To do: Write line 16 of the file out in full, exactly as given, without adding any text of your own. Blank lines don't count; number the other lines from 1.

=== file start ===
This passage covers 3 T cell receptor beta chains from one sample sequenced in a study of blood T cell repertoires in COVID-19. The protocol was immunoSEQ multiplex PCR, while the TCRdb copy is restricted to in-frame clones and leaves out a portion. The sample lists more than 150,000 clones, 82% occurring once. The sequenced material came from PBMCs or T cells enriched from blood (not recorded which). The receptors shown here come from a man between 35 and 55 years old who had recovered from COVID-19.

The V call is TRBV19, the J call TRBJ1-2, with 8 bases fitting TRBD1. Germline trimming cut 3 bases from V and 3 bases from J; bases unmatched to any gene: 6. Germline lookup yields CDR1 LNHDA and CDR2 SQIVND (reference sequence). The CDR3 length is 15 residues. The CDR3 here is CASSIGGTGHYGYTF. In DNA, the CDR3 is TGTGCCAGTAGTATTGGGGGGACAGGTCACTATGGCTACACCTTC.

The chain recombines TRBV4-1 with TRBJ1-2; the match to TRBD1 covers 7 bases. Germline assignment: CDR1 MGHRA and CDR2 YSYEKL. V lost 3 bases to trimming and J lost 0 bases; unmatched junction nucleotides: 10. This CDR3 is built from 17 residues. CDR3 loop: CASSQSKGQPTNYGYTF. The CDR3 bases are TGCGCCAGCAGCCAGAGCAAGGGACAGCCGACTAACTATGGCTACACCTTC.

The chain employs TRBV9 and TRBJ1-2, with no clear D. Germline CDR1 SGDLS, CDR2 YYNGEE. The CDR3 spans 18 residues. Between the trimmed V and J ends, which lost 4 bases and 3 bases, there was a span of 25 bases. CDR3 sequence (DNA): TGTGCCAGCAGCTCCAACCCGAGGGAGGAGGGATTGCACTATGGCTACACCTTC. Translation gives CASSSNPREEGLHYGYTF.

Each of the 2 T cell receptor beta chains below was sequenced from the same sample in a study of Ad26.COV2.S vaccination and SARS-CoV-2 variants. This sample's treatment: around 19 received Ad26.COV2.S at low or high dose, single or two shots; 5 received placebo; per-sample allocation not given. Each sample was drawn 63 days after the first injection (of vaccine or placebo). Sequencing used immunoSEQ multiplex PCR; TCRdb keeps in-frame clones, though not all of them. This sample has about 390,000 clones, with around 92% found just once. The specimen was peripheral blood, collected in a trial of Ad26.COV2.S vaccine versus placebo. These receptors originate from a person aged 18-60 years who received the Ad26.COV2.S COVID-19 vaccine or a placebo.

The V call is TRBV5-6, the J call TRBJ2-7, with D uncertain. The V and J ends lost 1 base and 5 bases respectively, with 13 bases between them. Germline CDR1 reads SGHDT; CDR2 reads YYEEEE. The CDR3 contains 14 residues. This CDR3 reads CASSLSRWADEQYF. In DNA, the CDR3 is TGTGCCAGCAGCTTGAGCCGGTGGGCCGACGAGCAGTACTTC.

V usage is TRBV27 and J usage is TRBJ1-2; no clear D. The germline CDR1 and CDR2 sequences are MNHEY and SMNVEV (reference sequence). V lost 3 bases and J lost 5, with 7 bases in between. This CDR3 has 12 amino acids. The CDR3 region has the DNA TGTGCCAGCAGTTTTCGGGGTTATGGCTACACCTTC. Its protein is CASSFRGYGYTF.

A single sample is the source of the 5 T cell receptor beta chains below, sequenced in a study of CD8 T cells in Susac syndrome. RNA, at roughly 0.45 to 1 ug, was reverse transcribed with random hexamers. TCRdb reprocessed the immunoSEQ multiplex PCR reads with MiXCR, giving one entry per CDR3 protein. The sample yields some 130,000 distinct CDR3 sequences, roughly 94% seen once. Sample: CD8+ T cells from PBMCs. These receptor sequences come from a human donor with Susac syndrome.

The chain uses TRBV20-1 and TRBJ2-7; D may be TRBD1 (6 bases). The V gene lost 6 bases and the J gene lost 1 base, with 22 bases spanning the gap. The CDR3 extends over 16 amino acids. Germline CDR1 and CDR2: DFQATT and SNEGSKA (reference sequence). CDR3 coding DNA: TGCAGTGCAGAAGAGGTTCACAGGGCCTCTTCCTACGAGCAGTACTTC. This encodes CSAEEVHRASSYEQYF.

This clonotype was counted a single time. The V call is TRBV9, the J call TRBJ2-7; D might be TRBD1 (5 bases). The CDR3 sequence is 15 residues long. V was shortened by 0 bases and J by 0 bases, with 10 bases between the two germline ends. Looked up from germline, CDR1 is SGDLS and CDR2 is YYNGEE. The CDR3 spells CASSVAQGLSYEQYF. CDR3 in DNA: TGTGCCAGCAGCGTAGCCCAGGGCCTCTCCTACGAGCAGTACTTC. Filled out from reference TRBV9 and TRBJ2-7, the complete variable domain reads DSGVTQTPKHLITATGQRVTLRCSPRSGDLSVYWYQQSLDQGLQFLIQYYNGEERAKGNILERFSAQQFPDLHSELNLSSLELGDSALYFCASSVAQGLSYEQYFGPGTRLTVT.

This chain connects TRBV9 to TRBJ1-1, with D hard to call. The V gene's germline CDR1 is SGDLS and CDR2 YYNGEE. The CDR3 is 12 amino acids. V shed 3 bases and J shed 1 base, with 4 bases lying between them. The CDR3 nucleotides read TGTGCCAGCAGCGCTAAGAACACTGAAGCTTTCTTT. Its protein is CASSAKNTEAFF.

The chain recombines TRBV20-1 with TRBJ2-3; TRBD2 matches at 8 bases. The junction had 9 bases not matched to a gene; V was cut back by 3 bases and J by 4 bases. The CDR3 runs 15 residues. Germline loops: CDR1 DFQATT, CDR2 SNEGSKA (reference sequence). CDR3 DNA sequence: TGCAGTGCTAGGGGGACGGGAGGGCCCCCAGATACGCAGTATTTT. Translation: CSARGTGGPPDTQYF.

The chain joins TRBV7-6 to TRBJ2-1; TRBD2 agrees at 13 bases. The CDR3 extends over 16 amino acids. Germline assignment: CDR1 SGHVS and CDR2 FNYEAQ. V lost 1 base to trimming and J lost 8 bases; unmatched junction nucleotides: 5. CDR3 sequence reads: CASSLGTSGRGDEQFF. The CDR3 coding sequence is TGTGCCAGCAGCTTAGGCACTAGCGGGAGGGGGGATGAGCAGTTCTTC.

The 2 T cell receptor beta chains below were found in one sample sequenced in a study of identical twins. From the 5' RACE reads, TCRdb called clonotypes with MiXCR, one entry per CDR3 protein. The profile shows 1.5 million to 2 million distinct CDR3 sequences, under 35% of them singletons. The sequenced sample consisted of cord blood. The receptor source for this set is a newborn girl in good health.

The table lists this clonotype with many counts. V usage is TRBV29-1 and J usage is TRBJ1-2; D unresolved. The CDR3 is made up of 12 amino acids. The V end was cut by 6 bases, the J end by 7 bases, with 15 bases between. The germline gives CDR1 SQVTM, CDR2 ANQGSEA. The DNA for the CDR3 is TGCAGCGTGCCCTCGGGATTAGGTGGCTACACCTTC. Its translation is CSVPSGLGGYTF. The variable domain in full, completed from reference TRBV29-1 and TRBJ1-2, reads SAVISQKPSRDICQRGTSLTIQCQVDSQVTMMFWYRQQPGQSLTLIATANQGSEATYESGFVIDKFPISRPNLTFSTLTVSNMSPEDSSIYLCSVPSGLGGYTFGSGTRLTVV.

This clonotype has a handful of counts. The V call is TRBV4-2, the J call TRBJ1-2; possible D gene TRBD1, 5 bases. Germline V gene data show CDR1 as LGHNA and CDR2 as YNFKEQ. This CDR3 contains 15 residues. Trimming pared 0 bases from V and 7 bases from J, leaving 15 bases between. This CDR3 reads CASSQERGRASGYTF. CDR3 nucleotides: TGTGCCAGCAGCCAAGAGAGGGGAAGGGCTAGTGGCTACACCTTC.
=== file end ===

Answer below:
This clonotype has a handful of counts. The V call is TRBV4-2, the J call TRBJ1-2; possible D gene TRBD1, 5 bases. Germline V gene data show CDR1 as LGHNA and CDR2 as YNFKEQ. This CDR3 contains 15 residues. Trimming pared 0 bases from V and 7 bases from J, leaving 15 bases between. This CDR3 reads CASSQERGRASGYTF. CDR3 nucleotides: TGTGCCAGCAGCCAAGAGAGGGGAAGGGCTAGTGGCTACACCTTC.